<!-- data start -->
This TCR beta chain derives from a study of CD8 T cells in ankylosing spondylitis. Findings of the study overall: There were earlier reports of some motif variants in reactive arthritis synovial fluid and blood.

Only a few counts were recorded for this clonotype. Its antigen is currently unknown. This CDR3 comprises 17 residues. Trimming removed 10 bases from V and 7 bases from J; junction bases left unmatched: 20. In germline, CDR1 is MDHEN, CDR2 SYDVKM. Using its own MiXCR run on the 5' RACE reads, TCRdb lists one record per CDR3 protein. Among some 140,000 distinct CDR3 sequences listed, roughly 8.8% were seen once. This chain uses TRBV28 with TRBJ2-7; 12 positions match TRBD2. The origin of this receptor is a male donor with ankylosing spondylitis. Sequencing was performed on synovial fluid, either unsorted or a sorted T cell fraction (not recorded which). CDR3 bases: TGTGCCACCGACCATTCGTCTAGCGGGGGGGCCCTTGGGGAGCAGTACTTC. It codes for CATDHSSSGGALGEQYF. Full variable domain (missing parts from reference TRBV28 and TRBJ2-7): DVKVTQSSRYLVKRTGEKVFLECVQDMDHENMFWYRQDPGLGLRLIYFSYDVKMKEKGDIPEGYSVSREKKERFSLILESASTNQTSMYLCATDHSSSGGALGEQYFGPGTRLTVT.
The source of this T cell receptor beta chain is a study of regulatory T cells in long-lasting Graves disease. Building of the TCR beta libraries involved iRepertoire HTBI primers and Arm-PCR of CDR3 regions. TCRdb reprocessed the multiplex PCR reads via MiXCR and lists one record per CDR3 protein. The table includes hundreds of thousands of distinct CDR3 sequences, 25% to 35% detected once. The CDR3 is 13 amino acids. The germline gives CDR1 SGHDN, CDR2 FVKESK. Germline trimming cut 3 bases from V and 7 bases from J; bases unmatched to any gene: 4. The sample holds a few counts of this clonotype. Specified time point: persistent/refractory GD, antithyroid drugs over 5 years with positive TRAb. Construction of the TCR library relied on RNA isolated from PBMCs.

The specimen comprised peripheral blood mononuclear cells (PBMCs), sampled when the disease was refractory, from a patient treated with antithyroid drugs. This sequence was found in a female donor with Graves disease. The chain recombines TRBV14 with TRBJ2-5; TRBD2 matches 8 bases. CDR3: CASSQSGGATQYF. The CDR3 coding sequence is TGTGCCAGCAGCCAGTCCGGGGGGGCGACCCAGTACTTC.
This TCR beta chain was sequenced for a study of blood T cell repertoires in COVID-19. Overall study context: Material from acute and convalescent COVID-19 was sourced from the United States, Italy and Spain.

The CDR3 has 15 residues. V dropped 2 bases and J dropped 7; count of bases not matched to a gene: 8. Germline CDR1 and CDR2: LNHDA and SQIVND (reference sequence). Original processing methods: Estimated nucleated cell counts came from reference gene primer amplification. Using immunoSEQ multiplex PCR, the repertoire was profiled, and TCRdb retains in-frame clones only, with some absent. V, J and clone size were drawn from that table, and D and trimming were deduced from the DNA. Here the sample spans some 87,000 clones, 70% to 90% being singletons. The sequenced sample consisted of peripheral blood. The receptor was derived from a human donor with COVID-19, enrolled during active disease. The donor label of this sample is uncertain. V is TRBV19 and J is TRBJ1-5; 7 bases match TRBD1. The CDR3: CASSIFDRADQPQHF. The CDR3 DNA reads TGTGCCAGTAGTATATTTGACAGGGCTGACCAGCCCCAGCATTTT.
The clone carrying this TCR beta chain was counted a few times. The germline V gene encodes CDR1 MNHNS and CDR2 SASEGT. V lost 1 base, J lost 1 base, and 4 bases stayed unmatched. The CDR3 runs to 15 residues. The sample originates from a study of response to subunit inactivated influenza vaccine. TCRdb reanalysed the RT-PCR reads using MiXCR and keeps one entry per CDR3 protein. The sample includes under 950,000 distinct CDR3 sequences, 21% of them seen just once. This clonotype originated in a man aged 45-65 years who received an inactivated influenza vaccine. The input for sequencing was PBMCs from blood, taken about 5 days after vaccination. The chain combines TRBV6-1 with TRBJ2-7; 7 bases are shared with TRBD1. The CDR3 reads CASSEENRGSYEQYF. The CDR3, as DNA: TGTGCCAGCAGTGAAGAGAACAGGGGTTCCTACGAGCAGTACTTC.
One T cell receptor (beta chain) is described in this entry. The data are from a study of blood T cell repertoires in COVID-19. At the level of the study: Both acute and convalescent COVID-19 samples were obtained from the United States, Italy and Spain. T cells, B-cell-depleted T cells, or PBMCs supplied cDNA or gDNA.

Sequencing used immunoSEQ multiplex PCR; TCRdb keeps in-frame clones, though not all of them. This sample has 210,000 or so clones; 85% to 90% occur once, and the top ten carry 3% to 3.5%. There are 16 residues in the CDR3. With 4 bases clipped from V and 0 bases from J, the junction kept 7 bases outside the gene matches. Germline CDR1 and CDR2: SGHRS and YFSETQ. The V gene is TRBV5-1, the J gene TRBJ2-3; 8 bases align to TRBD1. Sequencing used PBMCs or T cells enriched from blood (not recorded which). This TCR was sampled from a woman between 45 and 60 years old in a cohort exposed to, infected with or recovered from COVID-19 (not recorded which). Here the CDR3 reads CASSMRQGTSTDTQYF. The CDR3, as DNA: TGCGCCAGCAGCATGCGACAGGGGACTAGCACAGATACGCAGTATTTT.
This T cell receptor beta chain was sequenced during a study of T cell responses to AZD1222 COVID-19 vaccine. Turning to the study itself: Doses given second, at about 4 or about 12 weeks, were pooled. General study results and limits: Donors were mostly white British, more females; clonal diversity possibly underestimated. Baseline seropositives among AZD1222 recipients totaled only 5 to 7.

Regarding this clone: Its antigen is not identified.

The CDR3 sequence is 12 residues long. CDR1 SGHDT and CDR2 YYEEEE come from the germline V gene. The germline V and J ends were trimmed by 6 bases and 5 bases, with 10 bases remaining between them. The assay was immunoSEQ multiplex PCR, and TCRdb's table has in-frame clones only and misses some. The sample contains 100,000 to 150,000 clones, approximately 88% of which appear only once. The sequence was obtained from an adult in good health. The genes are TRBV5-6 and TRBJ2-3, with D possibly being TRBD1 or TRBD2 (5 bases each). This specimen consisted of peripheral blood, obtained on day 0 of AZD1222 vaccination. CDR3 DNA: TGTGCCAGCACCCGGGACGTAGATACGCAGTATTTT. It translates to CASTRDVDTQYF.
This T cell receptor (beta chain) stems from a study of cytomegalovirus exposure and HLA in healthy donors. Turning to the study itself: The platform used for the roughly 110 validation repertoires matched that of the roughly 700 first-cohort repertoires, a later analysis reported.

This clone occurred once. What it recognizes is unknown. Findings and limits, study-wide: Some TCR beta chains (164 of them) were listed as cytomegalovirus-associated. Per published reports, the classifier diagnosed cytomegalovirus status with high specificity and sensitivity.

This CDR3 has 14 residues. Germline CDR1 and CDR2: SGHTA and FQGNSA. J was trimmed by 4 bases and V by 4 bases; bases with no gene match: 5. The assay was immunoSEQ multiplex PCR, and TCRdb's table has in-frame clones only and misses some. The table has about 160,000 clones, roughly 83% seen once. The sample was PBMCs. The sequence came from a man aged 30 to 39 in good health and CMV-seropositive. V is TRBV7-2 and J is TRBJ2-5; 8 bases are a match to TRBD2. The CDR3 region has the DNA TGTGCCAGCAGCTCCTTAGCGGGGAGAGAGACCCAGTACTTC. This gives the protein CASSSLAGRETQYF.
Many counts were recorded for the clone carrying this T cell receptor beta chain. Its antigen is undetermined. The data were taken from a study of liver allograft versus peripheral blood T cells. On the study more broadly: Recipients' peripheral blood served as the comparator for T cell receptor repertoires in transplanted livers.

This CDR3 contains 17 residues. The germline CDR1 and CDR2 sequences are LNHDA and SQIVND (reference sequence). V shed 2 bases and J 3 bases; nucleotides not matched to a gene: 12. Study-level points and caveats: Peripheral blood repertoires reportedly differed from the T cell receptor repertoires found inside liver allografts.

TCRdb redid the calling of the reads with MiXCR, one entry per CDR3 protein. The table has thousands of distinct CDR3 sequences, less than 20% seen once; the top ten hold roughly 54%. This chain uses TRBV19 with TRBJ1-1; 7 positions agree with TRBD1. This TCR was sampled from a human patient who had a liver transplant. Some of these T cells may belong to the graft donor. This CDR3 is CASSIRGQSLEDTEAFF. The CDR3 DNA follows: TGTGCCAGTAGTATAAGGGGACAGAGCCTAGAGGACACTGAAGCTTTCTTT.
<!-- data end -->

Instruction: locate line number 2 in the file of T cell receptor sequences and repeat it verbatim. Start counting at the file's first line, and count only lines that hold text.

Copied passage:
Only a few counts were recorded for this clonotype. Its antigen is currently unknown. This CDR3 comprises 17 residues. Trimming removed 10 bases from V and 7 bases from J; junction bases left unmatched: 20. In germline, CDR1 is MDHEN, CDR2 SYDVKM. Using its own MiXCR run on the 5' RACE reads, TCRdb lists one record per CDR3 protein. Among some 140,000 distinct CDR3 sequences listed, roughly 8.8% were seen once. This chain uses TRBV28 with TRBJ2-7; 12 positions match TRBD2. The origin of this receptor is a male donor with ankylosing spondylitis. Sequencing was performed on synovial fluid, either unsorted or a sorted T cell fraction (not recorded which). CDR3 bases: TGTGCCACCGACCATTCGTCTAGCGGGGGGGCCCTTGGGGAGCAGTACTTC. It codes for CATDHSSSGGALGEQYF. Full variable domain (missing parts from reference TRBV28 and TRBJ2-7): DVKVTQSSRYLVKRTGEKVFLECVQDMDHENMFWYRQDPGLGLRLIYFSYDVKMKEKGDIPEGYSVSREKKERFSLILESASTNQTSMYLCATDHSSSGGALGEQYFGPGTRLTVT.